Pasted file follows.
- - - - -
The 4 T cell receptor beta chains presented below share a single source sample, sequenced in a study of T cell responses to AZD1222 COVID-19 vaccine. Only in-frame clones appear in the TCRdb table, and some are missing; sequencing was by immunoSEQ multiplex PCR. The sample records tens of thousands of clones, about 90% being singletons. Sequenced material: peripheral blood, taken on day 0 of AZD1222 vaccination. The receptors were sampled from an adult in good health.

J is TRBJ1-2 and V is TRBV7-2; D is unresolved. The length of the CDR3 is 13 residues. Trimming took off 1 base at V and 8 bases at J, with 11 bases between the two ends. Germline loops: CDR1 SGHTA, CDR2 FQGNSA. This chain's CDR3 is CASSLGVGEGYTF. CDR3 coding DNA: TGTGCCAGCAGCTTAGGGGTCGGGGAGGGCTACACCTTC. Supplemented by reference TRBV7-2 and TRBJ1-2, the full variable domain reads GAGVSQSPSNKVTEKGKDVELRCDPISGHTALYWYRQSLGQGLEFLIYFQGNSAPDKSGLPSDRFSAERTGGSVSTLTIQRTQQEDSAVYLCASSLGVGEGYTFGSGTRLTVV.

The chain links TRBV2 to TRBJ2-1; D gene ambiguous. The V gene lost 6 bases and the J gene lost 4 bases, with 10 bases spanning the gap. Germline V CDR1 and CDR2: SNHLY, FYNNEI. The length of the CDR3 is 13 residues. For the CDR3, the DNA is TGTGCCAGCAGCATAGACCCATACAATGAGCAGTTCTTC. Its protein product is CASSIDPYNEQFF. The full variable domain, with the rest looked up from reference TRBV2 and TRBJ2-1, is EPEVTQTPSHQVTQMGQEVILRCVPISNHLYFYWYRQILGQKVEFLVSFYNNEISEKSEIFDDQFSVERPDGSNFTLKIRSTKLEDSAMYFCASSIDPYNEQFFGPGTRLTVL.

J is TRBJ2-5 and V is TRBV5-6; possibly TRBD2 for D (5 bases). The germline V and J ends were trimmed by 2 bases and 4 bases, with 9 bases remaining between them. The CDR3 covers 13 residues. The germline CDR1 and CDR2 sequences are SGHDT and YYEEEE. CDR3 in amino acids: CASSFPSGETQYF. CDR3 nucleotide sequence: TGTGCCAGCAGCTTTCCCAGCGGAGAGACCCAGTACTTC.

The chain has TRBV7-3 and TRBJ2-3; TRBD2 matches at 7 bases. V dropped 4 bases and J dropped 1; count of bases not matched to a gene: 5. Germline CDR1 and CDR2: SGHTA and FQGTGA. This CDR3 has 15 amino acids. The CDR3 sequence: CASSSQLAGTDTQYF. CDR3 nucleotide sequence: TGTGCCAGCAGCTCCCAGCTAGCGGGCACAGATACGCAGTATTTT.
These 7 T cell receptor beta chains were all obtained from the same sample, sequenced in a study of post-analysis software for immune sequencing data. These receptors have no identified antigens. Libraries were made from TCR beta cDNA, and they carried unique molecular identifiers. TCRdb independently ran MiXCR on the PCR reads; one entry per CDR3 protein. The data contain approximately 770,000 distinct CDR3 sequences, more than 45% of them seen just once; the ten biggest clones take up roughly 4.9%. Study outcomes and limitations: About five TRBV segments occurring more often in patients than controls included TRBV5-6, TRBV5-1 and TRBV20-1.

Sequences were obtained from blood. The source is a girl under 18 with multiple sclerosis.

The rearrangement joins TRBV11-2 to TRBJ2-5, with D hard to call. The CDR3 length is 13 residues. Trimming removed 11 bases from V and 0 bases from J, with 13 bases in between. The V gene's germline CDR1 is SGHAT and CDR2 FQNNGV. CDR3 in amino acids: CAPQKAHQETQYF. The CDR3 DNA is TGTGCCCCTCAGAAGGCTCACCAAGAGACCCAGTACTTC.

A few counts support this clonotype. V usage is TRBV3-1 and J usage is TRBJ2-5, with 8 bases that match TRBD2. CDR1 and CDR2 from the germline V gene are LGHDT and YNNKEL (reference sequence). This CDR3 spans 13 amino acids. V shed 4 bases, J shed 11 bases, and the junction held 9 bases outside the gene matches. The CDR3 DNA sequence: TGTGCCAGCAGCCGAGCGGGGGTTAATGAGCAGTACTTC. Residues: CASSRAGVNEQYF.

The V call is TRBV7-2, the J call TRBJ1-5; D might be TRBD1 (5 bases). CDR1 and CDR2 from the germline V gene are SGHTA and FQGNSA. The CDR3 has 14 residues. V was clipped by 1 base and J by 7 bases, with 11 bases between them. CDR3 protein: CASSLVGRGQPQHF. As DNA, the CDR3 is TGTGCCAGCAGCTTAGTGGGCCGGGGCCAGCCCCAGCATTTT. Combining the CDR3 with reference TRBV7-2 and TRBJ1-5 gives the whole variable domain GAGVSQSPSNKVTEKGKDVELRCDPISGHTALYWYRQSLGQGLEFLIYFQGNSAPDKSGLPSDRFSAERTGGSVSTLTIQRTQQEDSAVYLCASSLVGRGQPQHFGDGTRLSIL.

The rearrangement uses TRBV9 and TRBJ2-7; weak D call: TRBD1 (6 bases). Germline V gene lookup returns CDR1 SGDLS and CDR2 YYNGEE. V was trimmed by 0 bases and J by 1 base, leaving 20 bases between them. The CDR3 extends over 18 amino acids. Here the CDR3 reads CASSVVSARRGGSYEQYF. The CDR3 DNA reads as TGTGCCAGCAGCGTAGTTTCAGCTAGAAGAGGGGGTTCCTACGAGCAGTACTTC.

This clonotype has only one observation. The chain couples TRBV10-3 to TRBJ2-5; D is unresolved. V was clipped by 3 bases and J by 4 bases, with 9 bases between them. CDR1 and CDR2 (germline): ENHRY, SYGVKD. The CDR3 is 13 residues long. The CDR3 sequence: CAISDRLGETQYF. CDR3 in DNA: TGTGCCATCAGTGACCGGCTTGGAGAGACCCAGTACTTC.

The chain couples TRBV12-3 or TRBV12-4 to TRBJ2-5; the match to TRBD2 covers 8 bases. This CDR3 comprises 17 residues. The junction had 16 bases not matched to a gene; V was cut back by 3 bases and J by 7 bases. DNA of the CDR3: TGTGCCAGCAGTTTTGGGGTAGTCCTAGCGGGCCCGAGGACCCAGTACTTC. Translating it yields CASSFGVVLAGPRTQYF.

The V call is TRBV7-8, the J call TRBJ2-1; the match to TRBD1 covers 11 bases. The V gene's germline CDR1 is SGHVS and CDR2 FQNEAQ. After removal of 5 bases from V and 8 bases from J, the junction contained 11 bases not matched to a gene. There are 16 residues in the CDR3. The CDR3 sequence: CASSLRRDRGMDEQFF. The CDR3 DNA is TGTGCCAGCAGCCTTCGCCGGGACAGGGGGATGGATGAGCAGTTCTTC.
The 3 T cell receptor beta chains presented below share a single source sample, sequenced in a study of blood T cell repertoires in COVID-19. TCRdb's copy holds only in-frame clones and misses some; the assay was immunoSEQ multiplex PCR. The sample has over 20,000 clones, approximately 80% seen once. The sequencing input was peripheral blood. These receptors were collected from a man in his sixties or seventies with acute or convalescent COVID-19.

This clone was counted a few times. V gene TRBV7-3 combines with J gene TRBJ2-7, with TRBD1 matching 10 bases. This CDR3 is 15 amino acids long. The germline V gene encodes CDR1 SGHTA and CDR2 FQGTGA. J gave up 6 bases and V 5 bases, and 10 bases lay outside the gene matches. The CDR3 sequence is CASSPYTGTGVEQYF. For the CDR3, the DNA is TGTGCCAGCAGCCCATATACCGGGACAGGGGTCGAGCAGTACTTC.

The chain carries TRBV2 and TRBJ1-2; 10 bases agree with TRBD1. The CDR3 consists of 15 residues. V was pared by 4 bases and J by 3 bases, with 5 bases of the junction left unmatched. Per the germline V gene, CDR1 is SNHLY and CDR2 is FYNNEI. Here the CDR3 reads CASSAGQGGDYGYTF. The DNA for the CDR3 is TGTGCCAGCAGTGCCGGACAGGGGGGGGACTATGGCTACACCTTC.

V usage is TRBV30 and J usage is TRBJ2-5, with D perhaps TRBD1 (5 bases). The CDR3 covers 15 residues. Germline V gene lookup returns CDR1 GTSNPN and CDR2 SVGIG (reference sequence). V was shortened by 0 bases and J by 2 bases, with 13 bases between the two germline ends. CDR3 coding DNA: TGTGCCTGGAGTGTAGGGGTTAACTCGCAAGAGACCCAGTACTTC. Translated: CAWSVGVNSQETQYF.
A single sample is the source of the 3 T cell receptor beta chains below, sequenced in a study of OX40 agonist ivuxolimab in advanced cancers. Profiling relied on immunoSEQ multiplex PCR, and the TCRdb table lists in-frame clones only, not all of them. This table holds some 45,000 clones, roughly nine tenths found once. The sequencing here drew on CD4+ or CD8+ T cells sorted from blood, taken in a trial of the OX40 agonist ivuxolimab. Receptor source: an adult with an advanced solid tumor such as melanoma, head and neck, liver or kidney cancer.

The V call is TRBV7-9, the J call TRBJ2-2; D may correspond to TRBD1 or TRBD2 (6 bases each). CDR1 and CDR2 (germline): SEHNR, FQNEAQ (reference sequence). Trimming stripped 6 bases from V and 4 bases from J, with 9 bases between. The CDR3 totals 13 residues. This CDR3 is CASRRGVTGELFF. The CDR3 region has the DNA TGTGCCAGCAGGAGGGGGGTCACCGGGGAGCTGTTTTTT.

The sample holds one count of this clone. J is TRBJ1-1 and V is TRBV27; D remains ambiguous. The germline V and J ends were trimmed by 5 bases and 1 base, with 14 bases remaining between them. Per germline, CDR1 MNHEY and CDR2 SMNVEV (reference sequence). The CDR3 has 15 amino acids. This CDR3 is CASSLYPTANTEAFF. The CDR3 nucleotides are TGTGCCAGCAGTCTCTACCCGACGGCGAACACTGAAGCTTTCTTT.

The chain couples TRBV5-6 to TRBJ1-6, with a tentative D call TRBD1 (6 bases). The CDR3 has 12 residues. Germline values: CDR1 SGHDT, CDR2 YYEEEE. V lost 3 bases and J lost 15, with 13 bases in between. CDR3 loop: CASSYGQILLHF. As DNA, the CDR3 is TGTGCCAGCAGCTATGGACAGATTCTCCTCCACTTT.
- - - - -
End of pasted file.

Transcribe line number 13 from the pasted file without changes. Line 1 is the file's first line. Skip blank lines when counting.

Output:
The chain couples TRBV12-3 or TRBV12-4 to TRBJ2-5; the match to TRBD2 covers 8 bases. This CDR3 comprises 17 residues. The junction had 16 bases not matched to a gene; V was cut back by 3 bases and J by 7 bases. DNA of the CDR3: TGTGCCAGCAGTTTTGGGGTAGTCCTAGCGGGCCCGAGGACCCAGTACTTC. Translating it yields CASSFGVVLAGPRTQYF.